Abstract

Surgical training has traditionally revolved around an apprenticeship model: residents observe experienced surgeons in the operating room, and eventually are deemed ready to perform their first procedure. In recent years, simulation-based training has emerged as a potential adjunct to this method, and the value of simulation-based learning has been more widely accepted. Simulation can be a safe, cost-effective, customizable, and easilyaccessible tool for gaining experience in surgery.

This paper will present methods for simulating surgeries involving bone manipulation, with a specific focus on two categories of procedures: temporal bone surgery and mandibular surgery. Section 1 will provide relevant clinical background on the target procedures. Section 2 will describe the algorithms and data structures used for interactive haptic and graphic rendering, specifically targeted toward providing key sources of intraoperative feedback for surgical interaction with bones. Section 3 will present the results of a study which evaluates the construct validity of our system (its ability to discriminate expert surgeons from novices). Section 4 will describe features of our simulation environment that do not exist in traditional, cadaver-based training labs. Section 5 will discuss our approach to automatically evaluating a trainee’s performance in our environment. We begin with a brief description of the relevant surgical procedures.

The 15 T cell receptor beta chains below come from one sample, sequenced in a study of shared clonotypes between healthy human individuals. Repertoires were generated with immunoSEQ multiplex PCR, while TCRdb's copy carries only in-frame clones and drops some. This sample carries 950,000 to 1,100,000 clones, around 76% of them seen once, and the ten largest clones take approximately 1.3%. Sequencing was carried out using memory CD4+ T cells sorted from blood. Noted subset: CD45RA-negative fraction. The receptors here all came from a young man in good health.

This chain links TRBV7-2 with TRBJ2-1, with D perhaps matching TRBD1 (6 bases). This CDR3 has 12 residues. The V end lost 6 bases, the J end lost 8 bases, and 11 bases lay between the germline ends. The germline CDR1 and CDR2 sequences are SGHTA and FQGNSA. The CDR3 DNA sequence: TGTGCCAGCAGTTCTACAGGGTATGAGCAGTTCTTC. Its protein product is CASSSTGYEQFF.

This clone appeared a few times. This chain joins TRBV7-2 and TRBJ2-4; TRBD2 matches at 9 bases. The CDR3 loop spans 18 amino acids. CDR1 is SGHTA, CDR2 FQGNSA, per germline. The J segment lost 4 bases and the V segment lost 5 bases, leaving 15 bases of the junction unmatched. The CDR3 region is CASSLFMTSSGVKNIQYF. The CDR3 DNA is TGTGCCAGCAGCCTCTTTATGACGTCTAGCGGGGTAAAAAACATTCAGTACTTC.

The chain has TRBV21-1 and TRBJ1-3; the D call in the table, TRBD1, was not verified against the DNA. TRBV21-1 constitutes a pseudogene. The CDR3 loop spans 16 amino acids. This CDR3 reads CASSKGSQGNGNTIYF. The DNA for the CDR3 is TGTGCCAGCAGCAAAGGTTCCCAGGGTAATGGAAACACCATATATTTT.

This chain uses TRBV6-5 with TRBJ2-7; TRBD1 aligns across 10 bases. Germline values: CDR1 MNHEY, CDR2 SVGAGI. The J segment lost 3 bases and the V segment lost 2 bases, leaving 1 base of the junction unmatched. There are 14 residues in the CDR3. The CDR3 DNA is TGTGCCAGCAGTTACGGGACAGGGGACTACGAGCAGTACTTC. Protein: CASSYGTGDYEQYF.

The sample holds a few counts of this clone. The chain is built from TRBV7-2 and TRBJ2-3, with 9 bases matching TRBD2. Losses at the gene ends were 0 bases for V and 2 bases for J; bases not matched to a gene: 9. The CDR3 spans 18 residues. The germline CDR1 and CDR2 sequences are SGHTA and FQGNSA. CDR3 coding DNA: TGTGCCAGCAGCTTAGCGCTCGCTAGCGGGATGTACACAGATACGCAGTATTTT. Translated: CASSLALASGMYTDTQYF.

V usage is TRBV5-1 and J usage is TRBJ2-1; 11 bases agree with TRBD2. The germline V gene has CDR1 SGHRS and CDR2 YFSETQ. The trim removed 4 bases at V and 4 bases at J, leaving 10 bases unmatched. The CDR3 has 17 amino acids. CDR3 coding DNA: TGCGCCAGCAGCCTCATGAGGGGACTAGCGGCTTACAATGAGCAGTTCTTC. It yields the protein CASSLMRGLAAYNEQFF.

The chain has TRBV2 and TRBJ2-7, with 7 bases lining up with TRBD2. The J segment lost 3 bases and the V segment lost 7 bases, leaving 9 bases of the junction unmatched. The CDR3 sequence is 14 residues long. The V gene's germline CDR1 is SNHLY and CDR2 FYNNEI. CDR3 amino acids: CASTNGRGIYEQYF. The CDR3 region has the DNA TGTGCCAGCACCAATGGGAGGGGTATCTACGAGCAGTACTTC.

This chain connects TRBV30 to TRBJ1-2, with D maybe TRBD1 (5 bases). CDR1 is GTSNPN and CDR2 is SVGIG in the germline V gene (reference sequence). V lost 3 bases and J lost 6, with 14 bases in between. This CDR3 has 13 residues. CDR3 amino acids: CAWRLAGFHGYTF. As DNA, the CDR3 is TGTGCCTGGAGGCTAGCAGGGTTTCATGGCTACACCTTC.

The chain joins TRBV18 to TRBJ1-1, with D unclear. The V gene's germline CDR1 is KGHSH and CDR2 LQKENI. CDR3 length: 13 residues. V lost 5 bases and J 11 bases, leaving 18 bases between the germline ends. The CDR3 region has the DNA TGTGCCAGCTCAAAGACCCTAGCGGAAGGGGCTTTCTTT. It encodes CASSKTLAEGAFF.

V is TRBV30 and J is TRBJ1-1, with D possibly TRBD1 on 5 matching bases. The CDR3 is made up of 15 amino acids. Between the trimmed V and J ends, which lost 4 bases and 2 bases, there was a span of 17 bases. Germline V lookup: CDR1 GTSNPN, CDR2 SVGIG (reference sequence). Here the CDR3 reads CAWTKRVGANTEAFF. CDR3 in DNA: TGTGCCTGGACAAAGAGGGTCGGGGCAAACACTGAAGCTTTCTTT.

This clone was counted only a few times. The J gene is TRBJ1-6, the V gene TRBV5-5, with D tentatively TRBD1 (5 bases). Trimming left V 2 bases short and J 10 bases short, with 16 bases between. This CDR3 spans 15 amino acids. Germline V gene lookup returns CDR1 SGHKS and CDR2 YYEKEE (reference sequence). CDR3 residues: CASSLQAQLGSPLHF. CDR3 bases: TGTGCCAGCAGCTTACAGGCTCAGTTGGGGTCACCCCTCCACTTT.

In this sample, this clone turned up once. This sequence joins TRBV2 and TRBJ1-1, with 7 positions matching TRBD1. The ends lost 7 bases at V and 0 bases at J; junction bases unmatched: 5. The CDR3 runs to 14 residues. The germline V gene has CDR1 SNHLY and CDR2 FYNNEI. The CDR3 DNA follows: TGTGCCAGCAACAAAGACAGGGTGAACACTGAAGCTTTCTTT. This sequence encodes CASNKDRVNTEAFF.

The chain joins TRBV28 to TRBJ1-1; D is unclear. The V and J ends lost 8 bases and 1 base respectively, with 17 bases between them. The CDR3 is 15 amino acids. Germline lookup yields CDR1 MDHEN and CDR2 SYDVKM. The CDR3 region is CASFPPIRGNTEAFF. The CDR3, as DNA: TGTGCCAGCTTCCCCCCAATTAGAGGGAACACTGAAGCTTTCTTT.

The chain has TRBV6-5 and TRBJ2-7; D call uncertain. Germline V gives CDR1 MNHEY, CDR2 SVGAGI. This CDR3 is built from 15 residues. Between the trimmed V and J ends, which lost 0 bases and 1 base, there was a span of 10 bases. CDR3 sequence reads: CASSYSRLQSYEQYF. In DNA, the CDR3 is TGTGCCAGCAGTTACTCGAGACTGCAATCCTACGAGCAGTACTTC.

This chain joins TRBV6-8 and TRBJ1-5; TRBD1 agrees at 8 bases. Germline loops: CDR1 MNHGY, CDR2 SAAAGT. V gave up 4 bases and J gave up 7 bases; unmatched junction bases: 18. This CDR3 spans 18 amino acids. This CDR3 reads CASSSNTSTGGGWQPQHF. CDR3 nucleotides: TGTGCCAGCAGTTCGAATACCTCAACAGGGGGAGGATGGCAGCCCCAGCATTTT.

We begin with a brief description of the relevant surgical procedures.